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Grindadrap: Nearly 1,500 dolphins have been killed in the Faroe Islands

Slaughter of nearly 1,500 dolphins sparks outcry over traditional hunt in Faroe Islands. Photo:The Washington Post - Sea Sheppard


The World Daily | News Desk           SEPTEMBER 15th 2021 


Almost 1,500 dolphins were slaughtered in the Faroe Islands on Sunday. Everything took place as part of the annual Grindadrap festival. The killing of so many of these mammals was met with considerable criticism from organizations protecting the rights of marine animals.


A video published by the NGO Sea Shepherd shows hundreds of dolphins and pilot whales killed and dead lying on the shoreline. The incident took place at night in the village of Skalabotnur. As representatives of the organization said in an interview with the American Newsweek, the Sunday slaughter of these animals is considered to be the largest ever recorded in the world. Sea Shepherd's Helen Taylor reported that 1,428 dolphins were killed. The videos also show boats further down the fjord to stop live animals from leaving.

The slaughter of pilot whales and dolphins, known in this region as Grindadrap, has been a local tradition since the 9th century. The Faroese people consider the meat of these animals an important part of their diet and culture. Every year, however, this practice is met with great criticism.

"Such a hunt in 2021 in a very wealthy island community less than 400 kilometers from Britain that has no need or use for so much meat is outrageous," added Taylor.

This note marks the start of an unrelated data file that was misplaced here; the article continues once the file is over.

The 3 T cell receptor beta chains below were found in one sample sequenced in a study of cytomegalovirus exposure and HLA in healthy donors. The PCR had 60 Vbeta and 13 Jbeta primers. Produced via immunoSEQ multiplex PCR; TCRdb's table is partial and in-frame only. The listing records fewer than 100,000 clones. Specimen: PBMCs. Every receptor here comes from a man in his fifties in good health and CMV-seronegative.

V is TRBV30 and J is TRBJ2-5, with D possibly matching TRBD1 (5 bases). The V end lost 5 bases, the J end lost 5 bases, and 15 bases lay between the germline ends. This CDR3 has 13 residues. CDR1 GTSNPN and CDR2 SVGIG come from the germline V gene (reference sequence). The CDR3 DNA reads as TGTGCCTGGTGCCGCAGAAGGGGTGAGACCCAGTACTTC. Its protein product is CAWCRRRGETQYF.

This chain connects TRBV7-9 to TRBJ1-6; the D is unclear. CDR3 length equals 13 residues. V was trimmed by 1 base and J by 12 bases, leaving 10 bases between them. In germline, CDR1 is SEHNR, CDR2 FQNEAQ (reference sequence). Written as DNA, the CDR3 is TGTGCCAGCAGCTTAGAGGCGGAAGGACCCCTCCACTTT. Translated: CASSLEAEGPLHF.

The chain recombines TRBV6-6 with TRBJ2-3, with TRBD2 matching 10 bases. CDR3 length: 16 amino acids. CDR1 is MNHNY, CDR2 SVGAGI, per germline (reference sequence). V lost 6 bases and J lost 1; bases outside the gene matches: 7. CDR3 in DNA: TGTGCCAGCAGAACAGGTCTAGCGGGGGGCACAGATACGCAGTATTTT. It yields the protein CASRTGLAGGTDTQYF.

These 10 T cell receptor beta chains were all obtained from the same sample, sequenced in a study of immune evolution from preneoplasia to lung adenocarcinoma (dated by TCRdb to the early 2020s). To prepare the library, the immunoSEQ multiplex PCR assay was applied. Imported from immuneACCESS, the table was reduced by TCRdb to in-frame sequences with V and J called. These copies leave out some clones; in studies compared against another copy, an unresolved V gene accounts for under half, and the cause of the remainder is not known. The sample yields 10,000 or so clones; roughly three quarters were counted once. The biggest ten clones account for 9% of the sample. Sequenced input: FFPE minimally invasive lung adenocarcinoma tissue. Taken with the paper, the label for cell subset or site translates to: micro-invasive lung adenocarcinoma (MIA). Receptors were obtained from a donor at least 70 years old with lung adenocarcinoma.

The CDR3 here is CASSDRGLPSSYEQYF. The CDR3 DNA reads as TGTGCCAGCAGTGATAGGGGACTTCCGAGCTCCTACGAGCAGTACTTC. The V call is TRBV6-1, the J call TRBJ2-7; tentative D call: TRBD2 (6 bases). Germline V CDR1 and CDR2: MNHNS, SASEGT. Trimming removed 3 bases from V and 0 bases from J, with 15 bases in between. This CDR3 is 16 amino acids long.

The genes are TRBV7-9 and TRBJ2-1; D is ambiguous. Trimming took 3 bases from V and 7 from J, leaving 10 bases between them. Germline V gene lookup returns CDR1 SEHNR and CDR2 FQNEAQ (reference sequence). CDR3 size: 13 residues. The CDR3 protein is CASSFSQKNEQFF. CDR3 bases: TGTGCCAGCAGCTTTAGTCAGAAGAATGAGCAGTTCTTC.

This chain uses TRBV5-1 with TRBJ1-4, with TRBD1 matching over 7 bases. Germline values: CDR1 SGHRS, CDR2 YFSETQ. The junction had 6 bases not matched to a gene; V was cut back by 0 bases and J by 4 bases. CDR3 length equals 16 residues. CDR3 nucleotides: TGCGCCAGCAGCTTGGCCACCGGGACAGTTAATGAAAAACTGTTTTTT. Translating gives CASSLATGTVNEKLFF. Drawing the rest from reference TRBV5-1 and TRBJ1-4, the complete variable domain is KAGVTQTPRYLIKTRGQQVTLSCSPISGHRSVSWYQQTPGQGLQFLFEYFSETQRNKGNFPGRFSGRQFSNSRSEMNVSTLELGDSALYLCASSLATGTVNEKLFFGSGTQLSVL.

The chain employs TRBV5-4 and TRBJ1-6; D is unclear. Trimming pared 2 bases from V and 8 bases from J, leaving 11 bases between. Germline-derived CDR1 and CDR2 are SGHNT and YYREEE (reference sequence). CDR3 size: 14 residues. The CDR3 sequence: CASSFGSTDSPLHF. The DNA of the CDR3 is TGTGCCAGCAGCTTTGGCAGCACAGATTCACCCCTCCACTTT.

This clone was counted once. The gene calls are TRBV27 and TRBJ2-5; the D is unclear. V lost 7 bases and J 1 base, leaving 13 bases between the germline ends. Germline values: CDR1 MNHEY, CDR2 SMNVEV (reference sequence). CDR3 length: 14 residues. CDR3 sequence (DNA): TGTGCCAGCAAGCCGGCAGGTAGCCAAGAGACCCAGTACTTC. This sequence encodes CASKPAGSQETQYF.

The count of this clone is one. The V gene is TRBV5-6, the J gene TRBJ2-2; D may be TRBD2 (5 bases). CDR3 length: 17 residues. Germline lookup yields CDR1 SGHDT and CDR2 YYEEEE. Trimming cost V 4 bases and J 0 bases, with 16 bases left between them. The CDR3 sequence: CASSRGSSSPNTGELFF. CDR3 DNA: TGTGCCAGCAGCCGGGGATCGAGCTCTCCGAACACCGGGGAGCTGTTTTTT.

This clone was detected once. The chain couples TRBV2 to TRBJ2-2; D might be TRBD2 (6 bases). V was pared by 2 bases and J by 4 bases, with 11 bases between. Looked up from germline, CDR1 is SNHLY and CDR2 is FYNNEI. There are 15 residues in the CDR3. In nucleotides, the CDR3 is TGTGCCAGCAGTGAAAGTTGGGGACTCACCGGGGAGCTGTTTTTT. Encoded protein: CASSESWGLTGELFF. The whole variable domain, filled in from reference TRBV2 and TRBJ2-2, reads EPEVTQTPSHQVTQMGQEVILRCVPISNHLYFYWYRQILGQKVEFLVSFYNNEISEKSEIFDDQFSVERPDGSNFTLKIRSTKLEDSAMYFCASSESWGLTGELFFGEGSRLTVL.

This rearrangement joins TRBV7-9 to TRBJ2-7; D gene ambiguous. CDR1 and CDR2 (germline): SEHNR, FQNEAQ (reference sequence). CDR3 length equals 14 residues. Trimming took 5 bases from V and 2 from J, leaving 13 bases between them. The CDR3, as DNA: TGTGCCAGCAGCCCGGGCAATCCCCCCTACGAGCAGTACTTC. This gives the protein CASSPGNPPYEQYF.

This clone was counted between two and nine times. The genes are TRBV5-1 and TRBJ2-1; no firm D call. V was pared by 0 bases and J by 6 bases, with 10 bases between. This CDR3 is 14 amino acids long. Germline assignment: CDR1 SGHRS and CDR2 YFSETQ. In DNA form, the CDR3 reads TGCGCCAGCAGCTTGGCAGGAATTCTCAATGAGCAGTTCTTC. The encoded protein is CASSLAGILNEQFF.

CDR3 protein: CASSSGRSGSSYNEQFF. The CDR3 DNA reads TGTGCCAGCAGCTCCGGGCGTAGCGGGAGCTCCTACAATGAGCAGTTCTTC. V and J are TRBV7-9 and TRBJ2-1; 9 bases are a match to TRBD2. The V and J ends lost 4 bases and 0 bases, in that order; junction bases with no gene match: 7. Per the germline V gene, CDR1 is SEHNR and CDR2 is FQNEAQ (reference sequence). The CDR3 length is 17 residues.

As Euronews notes, the meat is intended to feed the inhabitants, but with the current slaughter, it is likely that there will be too much of it to feed the island's 53,000 inhabitants - meaning a large proportion could go to waste.

"The form of this hunt today is far from the traditional subsistence hunt of previous centuries," said Rob Read, Chief Operating Officer of Sea Shepherds, in an interview with Euronews.

A license is required to hunt dolphins and whales in the Faroe Islands. This is to ensure that hunters are trained to kill mammals quickly to prevent them from suffering. The current hunt has been criticized for breaking several local laws. There were opinions that the event was unauthorized and that many participants in the incident were involved in hunting without the proper authorization.

The slaughter at Skalabotnur is comparable to the number of dolphins that can be captured and killed in the Japanese Taiji in six months, where such customs are also practiced. 


© The World Daily 2021 | News Desk

Source: Newsweek, Euronews